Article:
In the earliest days of your business, big decisions can be made over a cup of coffee.
But as you grow beyond the bounds of the founding team, decision making will become more difficult. You'll need to hire directors, partner with investors, and enlist the help of startup mentors and advisors. Very quickly, you'll find yourself with a board of directors: passionate, invested people, each trying to make the right decision for the company.
As a result, it can become extremely difficult to make objective decisions on important issues. Thankfully, that's where a non-executive director comes in.
What is a Non-Executive Director?
In simple terms:
A non-executive director (NED) is a member of the board of directors, but crucially, is not an employee of the company, and is not part of the executive management team.
A non-executive director's primary role is to attend board meetings, and offer advice and objective criticism of the company's decisions.
In this sense, NEDs (also known as independent directors) share many responsibilities with 'traditional' directors; but crucially, it's their lack of direct involvement in the day-to-day running of the company that gives them their real value.
Why You Need a Non-Executive Director
1) They Bring an Outside Perspective
Independent directors are just that: independent.
Unlike other directors and board members, NEDs aren't involved in the minutiae of running your business. They won't be affected by the same stresses and strains that beset founders, directors and investors, and can often provide a fresh perspective on your biggest problems.
This can be invaluable when tackling potentially emotive decisions, like appointing other directors, and setting compensation for the executive team: their outside perspective will allow them to be fair, balanced and critical.
2) They'll stay cool when things go wrong
If things start to go badly wrong, who can you turn to? Chances are your co-founders are going to be just as freaked out as you; your investors have a ton at stake; friends and family won't be able to help; and casual advisors might not be around.
In fact, anybody who has a lot at stake (be it their jobs, money or dreams) is likely to have their judgement clouded, so it makes sense to turn to somebody outside of the situation.
Without a significant vested interest in your company, the advice of neutral, clear-headed non-execs can be invaluable for overcoming emotive biases, and steering decisions in the right direction for the business as a whole.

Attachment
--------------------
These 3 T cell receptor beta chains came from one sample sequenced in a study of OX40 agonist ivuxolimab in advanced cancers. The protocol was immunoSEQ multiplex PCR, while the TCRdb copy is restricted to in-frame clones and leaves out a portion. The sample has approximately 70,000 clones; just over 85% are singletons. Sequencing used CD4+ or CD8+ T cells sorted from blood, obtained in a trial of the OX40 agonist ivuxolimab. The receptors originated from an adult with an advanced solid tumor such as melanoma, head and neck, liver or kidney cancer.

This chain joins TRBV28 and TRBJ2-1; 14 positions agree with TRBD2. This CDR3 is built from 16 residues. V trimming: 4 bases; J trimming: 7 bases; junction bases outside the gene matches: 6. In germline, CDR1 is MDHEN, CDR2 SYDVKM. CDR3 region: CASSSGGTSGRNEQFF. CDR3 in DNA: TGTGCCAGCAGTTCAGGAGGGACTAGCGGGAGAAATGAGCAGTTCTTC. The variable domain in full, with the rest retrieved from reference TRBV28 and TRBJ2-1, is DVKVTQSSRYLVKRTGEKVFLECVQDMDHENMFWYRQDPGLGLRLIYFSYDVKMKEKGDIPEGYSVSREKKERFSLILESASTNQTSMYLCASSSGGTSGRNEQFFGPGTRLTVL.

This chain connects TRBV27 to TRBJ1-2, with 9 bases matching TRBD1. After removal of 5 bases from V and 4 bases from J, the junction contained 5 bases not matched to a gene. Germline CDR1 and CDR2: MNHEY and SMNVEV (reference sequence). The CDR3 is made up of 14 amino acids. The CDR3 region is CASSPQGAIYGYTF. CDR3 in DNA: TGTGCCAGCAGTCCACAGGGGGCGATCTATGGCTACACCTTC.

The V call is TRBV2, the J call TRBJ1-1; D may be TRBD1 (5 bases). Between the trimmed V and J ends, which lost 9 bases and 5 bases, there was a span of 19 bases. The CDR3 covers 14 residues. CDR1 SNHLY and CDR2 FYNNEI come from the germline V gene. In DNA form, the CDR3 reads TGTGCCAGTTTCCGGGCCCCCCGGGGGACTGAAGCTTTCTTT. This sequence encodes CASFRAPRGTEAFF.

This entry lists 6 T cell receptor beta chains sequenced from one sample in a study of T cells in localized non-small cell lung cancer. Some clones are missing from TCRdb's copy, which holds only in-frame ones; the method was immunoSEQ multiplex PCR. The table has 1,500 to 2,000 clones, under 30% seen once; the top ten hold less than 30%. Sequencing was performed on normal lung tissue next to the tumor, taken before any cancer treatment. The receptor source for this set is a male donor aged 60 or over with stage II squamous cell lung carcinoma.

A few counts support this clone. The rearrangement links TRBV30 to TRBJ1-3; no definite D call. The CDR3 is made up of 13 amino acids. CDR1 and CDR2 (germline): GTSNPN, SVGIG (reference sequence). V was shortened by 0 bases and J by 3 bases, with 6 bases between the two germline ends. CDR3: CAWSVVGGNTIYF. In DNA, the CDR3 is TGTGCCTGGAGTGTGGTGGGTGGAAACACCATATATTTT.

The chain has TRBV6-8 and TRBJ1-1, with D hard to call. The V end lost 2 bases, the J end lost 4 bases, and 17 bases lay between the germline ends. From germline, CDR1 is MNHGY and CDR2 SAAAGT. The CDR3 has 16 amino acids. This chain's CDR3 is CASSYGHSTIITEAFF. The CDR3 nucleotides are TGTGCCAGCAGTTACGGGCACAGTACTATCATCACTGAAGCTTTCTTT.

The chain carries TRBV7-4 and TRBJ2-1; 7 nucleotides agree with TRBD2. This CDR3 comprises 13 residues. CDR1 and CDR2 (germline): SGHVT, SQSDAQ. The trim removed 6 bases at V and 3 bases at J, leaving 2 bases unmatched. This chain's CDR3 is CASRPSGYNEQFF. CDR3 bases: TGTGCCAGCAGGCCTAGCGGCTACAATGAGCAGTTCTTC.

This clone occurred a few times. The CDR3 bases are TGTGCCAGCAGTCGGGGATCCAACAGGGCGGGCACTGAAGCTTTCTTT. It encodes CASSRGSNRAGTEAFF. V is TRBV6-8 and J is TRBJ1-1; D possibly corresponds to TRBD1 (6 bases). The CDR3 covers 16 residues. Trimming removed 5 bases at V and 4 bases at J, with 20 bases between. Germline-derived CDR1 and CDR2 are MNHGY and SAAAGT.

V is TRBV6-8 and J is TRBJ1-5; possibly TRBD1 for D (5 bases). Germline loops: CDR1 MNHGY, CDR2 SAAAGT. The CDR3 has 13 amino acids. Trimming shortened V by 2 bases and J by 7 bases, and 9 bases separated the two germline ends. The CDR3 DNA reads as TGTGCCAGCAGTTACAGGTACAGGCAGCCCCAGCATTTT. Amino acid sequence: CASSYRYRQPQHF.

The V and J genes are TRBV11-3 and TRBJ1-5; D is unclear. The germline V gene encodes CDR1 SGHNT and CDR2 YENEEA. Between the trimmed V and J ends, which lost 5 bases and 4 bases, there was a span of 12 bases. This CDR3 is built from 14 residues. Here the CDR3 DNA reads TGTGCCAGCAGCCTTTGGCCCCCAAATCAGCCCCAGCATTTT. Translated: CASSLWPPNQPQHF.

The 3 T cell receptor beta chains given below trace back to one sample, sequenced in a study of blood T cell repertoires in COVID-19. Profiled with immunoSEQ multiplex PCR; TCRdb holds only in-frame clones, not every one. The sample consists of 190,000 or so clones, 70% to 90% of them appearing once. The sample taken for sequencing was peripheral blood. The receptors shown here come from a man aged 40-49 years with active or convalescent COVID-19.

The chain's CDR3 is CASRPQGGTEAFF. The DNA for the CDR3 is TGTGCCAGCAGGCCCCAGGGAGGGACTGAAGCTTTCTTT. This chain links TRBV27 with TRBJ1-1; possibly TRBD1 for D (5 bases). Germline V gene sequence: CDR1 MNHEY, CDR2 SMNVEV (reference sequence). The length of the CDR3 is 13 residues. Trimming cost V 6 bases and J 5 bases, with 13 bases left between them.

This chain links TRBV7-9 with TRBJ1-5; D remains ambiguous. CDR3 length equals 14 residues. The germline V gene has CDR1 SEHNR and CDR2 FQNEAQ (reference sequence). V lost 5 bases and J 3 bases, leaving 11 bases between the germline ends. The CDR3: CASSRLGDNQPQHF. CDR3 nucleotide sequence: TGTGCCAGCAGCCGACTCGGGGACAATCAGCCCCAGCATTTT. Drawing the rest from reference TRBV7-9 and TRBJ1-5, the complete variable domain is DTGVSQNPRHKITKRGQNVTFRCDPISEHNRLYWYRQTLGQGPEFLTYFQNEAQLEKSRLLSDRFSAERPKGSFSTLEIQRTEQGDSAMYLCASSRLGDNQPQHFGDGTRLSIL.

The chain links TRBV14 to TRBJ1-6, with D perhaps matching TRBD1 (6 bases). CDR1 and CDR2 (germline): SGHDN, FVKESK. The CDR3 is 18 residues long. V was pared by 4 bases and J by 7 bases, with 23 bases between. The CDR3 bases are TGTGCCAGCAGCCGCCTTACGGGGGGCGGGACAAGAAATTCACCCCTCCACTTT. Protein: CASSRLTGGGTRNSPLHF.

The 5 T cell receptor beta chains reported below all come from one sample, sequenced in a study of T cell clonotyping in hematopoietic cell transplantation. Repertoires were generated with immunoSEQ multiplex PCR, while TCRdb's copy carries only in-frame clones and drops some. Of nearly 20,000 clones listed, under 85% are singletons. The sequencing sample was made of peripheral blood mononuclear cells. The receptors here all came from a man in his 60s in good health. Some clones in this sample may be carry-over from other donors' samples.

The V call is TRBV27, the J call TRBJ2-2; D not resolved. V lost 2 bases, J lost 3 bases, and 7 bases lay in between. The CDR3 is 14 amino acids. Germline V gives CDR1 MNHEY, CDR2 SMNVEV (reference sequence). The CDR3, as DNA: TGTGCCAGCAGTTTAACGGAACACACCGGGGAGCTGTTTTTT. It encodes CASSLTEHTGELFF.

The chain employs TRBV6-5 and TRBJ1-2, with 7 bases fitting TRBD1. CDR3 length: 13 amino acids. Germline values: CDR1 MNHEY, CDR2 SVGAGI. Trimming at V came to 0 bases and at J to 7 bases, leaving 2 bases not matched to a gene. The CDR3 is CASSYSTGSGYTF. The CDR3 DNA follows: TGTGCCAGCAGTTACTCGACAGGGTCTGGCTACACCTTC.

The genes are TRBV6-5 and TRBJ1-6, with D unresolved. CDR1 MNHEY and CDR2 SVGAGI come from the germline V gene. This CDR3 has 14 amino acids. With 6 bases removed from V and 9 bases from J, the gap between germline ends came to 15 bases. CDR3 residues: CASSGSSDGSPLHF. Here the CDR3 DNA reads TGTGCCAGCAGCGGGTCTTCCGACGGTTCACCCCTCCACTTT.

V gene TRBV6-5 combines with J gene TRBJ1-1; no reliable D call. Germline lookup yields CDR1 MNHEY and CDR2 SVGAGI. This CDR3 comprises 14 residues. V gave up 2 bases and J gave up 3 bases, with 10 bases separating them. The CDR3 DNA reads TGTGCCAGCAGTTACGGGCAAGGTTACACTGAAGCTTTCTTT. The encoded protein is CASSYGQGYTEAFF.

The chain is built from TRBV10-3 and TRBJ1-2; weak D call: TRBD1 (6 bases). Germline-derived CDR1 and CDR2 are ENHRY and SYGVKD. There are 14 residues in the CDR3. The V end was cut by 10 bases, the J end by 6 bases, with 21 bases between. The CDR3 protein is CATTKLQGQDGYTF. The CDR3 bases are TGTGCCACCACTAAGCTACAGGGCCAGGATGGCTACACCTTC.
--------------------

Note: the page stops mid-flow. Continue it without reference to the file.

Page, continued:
3) They'll have different skills, experience and contacts
Most NEDs are seasoned entrepreneurs, with years and decades of experience behind them. In many cases, companies actually look for non-execs from a different industry to their own, in an attempt to introduce a different perspective on the challenges they face.
With that experience comes connections. Whether you're looking for investors, advisors, startup mentors or specialised partners, NEDs will often have a network of friends and colleagues - perfect for opening up new markets and solving difficult growth challenges.
Should I Pay a Non-Executive Director?
Lots of different types of businesses leverage NEDs, and in many cases, pay them for their help (a 2006 survey found that the average day rate for non-execs was £1,020). This is particularly true in in larger (and often public) organisations, where the role of a non-exec is much more complicated and defined.
However, most startups are cash-poor, and if they're able to offer a salary, it's unlikely to be competitive enough to act as an incentive for an experienced entrepreneur.
Instead, many people view nominal equity stakes as suitable 'payment' for the help of non-execs, a way of rewarding them for their help and better aligning their interests with yours:
"I have a rule that outside "independent" board members should actually invest a nominal amount in order to be on the board. Crazy, huh? If they have no skin in the game they don't act like owners of the company."
But there's a potential problem with equity payments: if a NED is meant to provide an objective, level-headed critique of your startup, do you want them to act like owners of the company?
"...having the outside director invest or receive a significant amount of common stock can detract from the original purpose of having a director not affiliated with either the company or its investors."
Though there's no black-and-white answer to the problem of payment, there's a simple rule you should keep in mind: if you find somebody willing and able to help your company grow, it's worth rewarding them.
A great non-executive director can provide a fledgling startup with experience, advice and connections. In the early days of your business, when the smallest competitive edge can make or break your success, this type of help is invaluable.